Top global automakers experienced a boost in new vehicle sales in the United States during the second quarter, thanks to improving supply and strong consumer demand. Despite rising interest rates, the impact on purchases has been minimal thus far.
The automotive industry faced significant challenges in vehicle production due to the pandemic’s disruption of semiconductor chip and raw material supply. This hindered automakers’ ability to meet the surging demand for personal transportation. However, as supply chain issues gradually ease, companies are working to compensate for the lost production.
According to Jonathan Smoke, Chief Economist at Cox Automotive, the job market remains robust, and consumers have managed to find ways to purchase new vehicles. Toyota Motor’s North America unit (TMNA) reported a 7.13% increase in U.S. sales, totaling 568,962 units for the quarter ending in June.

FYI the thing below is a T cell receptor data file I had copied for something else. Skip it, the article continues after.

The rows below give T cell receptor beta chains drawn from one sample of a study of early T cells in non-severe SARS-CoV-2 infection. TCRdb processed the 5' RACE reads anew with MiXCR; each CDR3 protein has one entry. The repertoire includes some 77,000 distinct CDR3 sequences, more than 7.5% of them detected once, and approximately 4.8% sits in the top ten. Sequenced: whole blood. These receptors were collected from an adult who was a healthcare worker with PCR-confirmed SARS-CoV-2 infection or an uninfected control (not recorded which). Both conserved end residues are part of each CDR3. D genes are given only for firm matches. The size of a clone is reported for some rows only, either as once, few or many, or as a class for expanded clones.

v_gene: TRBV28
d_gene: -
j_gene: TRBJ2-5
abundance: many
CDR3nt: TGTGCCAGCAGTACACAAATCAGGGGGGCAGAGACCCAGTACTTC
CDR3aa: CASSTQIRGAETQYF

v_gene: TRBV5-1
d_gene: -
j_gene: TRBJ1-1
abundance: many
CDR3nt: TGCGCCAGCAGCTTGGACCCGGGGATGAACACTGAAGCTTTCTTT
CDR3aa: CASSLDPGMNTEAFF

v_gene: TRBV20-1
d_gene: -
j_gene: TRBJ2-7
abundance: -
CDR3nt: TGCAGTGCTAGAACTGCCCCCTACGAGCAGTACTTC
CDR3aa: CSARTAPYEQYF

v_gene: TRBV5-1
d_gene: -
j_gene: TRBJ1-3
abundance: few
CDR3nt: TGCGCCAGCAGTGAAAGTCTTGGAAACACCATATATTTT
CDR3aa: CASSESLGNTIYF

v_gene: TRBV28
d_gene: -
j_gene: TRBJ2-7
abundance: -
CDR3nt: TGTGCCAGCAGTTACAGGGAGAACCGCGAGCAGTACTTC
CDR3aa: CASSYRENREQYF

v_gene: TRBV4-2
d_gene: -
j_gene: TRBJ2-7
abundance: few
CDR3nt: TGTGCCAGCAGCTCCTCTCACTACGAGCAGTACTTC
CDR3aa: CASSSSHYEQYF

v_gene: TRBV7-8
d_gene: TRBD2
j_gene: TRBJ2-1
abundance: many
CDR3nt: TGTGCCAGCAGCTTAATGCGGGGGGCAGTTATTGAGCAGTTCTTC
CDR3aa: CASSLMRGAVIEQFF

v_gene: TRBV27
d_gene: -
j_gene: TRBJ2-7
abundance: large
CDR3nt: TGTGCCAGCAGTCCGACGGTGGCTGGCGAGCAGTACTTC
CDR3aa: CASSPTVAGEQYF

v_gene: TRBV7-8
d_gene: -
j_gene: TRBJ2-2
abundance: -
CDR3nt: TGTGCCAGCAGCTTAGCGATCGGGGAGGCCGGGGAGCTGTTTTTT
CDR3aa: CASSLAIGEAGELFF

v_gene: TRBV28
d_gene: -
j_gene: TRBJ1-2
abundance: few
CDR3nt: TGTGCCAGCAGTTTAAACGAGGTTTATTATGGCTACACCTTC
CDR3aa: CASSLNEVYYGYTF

General Motors surpassed Toyota in the quarter, witnessing a nearly 19% rise in U.S. sales to a total of 691,978 units, including 15,652 electric vehicles (EV). In comparison to its competitors, Toyota has struggled to deliver sufficient vehicles on time to dealers.
David Christ, Group Vice President and General Manager at TMNA, stated in an interview with Reuters that the supply chain is improving, and they anticipate better production and wholesale to dealers in the second half of the year compared to the first half. He also mentioned that customers have absorbed the industry’s increase in transaction prices along with the rate hike.
Earlier in the week, FCA US, a unit of Stellantis and Korean peer Hyundai Motor’s U.S. unit reported a 6% and 14% increase, respectively in total auto sales.Electric vehicles continue to see higher demand on incentives under the Inflation Reduction Act and a price war sparked by market leader Tesla Inc, which delivered a record number of vehicles in the quarter.
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